Saturday, 9 July 2016
Jane Austen's Characters : Truly Individuals
Part of Jane Austen's genius is that her characters are so clearly visualized. She never repeats herself. She does not see human beings vaguely, in the mass. She has an acute sense of individuality, the thing that makes a person unique, however conventional to the outer eye. Think about Pride and Prejudice, for example: no fewer than twenty-five sharply-realized individuals linger in our minds.
There are types, but within the types all are individuals. Think, for example, of one type - the pleasant, calm, sensible, married women who are sympathetic to young people and able to advise them: Mrs. Gardiner, Mrs. Croft, Mrs. Weston, Mrs. Grant and Mrs. Morland. Yet each is clearly an individual.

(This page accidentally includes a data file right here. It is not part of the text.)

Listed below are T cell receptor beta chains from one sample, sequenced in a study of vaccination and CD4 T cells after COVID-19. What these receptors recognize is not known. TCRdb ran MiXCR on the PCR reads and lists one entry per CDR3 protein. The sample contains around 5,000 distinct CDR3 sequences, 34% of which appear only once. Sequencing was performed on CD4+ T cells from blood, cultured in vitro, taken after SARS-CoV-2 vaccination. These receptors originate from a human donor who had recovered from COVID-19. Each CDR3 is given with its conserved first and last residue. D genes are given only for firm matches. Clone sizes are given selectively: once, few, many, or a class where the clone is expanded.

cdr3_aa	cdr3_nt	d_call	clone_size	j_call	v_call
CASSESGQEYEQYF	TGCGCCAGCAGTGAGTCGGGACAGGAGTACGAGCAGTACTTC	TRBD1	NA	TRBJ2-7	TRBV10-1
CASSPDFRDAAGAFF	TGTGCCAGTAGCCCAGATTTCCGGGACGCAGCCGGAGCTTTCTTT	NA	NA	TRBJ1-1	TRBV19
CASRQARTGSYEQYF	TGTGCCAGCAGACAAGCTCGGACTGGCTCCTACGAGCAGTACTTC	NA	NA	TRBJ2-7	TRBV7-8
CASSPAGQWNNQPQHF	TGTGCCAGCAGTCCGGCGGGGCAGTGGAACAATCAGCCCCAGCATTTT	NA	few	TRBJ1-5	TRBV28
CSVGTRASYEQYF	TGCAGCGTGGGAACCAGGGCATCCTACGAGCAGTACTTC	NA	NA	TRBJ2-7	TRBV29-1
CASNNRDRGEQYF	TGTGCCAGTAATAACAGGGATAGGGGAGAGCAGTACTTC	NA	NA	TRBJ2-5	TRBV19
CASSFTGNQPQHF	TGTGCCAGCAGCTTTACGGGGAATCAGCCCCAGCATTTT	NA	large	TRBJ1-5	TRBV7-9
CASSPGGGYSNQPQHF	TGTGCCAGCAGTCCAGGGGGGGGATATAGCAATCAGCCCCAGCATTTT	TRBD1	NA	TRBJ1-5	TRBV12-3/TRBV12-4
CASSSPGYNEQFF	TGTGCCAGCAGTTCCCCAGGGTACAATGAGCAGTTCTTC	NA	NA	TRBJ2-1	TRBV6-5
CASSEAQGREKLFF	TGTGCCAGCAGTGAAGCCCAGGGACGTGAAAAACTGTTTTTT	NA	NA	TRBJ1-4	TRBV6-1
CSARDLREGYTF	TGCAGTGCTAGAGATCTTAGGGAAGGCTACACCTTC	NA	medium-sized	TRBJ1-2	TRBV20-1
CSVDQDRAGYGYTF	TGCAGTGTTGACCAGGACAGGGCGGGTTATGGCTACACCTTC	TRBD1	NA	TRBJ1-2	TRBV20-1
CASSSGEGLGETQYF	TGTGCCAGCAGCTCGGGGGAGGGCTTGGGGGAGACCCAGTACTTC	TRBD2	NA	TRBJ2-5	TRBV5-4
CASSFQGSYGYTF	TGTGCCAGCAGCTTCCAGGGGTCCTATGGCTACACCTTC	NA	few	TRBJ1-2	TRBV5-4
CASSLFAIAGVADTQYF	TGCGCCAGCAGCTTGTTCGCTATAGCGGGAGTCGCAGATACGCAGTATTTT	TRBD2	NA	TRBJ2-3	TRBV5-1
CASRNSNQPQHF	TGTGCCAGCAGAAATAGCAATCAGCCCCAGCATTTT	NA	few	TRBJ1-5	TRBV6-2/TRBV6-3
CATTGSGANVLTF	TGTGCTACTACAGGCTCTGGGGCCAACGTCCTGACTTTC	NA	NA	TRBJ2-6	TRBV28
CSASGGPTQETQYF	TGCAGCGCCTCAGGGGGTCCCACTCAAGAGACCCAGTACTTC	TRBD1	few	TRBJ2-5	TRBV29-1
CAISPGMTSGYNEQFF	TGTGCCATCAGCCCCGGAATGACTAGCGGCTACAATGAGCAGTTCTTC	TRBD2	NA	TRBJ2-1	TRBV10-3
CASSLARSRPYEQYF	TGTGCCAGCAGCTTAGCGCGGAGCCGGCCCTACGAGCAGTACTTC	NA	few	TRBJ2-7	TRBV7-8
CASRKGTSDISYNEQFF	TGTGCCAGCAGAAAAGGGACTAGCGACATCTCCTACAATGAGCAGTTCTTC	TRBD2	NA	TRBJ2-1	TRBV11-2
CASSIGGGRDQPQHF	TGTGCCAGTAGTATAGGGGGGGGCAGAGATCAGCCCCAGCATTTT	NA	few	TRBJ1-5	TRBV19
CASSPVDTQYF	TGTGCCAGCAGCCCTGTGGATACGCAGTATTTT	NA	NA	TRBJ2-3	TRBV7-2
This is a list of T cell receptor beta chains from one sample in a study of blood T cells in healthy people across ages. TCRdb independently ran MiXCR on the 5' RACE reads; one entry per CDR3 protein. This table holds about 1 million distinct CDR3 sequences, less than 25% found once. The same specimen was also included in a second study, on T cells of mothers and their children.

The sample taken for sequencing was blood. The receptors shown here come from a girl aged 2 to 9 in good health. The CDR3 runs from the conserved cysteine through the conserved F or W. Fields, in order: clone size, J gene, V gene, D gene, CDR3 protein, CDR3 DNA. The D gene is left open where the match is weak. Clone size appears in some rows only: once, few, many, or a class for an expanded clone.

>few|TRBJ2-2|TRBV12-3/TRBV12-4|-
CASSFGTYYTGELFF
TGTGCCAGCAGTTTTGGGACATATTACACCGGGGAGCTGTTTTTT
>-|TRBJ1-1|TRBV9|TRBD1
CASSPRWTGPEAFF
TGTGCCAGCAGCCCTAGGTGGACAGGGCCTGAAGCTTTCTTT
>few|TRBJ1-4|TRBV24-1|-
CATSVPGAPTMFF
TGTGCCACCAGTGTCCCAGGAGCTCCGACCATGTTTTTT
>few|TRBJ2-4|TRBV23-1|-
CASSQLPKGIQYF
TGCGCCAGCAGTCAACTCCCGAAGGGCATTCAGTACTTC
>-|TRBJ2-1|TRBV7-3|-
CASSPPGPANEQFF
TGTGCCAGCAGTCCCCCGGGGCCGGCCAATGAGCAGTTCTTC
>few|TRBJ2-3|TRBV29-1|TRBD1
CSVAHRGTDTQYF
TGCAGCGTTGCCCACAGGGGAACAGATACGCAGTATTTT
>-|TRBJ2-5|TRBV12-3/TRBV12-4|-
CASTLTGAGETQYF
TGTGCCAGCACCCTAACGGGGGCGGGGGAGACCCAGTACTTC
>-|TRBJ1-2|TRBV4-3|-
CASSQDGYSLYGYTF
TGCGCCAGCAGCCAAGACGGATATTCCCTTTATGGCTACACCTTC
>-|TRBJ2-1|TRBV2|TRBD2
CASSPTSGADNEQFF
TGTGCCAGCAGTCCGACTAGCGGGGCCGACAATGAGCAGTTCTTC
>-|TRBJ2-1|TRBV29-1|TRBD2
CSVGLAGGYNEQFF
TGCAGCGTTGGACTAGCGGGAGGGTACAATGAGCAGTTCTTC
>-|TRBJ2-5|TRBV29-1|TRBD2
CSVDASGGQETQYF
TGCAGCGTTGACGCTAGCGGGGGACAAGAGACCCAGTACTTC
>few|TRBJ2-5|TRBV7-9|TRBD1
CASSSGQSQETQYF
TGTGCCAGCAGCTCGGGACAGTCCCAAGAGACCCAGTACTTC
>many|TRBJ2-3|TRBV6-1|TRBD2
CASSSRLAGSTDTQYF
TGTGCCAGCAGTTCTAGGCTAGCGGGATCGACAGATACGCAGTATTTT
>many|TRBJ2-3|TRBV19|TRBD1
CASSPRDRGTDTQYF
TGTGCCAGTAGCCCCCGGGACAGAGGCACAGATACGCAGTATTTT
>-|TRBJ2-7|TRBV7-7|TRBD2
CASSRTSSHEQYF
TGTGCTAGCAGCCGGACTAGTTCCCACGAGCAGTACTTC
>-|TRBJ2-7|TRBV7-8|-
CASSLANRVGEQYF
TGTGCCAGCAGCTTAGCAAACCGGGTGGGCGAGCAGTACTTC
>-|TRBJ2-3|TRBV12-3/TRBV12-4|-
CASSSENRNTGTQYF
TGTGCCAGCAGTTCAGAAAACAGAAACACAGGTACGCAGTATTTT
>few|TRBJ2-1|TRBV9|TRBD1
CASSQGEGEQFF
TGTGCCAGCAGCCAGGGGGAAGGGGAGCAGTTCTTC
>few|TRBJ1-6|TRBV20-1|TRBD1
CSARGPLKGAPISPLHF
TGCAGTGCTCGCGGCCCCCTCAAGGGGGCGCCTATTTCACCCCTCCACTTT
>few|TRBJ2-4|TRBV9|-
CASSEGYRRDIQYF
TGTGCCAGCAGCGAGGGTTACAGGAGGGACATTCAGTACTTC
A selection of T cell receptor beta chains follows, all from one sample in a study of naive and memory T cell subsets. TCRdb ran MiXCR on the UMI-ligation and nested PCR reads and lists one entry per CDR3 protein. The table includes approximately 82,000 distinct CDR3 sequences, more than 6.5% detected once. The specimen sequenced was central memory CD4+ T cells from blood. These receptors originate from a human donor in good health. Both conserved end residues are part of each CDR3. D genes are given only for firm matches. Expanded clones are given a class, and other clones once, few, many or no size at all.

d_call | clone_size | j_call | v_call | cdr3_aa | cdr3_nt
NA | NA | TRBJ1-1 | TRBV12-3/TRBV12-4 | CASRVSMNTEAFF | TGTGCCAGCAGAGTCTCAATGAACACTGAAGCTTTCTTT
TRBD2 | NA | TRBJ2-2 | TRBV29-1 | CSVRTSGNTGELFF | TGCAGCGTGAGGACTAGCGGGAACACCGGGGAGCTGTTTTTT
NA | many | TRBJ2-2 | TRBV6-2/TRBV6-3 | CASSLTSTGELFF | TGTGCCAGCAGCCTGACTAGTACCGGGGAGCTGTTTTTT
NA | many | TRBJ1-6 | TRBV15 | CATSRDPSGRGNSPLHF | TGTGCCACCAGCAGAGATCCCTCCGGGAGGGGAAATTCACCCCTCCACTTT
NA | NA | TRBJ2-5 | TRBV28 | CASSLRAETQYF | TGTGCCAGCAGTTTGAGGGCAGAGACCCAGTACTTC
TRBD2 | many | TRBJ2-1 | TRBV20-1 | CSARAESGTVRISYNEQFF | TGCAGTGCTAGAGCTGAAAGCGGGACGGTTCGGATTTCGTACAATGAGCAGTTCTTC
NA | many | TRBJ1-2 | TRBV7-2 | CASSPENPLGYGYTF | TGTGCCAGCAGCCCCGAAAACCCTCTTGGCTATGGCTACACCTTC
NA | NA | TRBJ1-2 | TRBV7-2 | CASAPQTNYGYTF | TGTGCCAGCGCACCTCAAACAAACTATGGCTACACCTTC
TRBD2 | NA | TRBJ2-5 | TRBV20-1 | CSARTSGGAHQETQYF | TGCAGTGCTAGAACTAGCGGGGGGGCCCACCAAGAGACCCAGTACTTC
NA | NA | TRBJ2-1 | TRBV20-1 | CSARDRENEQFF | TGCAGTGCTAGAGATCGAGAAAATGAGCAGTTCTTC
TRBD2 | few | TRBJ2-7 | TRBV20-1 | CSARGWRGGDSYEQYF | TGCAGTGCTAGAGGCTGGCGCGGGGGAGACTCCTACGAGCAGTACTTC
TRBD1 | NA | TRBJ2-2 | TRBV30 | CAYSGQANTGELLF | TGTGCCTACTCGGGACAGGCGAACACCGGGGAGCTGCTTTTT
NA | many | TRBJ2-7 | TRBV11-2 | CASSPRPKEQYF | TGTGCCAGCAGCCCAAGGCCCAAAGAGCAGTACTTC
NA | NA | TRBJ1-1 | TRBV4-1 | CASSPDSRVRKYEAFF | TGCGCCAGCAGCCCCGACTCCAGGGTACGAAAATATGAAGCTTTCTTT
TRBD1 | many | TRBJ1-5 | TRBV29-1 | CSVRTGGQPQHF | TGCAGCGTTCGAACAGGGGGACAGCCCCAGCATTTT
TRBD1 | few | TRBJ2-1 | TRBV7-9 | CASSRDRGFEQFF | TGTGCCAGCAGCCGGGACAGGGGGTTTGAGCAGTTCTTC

Jane could not only show how people behaved socially, before the world; she also revealed the interior person, the mysterious being sometimes hidden to a degree even from those they love.